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    Archive for the ‘Mobile’ Category




    A few months back, we discussed the Android Same Origin Policy (SOP) vulnerability, which we later found to have a wider reach than first thought. Now, under the collaboration of Trend Micro and Facebook, attacks are found which actively attempt to exploit this particular vulnerability, whose code we believe was based in publicly available Metasploit code. This attack targets Facebook users via a link in a particular Facebook page that leads to a malicious site. This page contains obfuscated JavaScript code (see in Figure 1 below), which includes ...




    We often talk about the security risks when dealing with third-party app stores. Previous research has shown that third-party app stores are often a hotbed of malware, specifically, malicious versions of popular apps. Aside from malicious apps, we are now seeing a marked increase of “downloader apps” in these stores, whose primary function is to download other apps that may lead to security risks for mobile users. Downloader Apps Seen in a Third-Party App Store in China Our engineers decided to look at ...

    Posted in Malware, Mobile |



    We have discovered a vulnerability in Android that affects how cross-signed certificates are handled. No current Android release correctly handles these certificates, which are created when two certificates are signed with a looped certificate chain (certificate A signs certificate B; certificate B signs certificate A). We've already notified Google about this vulnerability, and there is no fix and no timeframe for a fix from them. When a specially-constructed malformed certificate is introduced into an Android device (either by a new app being installed ...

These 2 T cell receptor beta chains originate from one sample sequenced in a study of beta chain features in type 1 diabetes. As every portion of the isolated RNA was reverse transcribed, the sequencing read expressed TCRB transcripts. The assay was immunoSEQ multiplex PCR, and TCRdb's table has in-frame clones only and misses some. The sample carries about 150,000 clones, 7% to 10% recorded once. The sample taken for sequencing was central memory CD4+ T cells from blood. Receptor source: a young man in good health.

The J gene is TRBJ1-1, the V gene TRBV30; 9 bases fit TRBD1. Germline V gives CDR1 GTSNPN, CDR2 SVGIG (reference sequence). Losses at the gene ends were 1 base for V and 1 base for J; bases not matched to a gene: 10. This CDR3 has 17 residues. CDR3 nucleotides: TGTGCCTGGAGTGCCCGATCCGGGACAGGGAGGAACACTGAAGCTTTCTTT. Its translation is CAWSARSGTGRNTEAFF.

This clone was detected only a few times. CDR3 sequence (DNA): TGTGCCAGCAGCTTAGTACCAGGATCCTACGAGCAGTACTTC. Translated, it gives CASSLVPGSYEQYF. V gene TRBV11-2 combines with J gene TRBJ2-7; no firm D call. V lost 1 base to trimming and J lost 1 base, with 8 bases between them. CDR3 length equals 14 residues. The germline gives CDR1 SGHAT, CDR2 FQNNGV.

It's that time of year again - the last quarter of the year is a time for many of us to buy a new smartphone, as we look at the new devices launched relatively recently by Apple, Samsung, and all the other phone providers and decide which one we shall use for the duration of our next smartphone contract. I'm sure that many of us will take home brand new iPhones and Android devices and set it up just the way ...

    Posted in CTO Insights, Mobile | Comments Off



    Our report on the threats seen in 3Q 2014 shows us that once again, software vulnerabilities are the most favored cybercriminal targets. Following the second quarter's infamous Heartbleed vulnerability came another serious vulnerability in open-source software: Shellshock. Having gone unnoticed for years, the Shellshock incident suggests that there might be more vulnerabilities in Bash or in applications previously thought safe. Below is a timeline of events that Shellshock unraveled. Figure 1. A timeline of events that illustrate the Shellshock exploitation that took place ...



     

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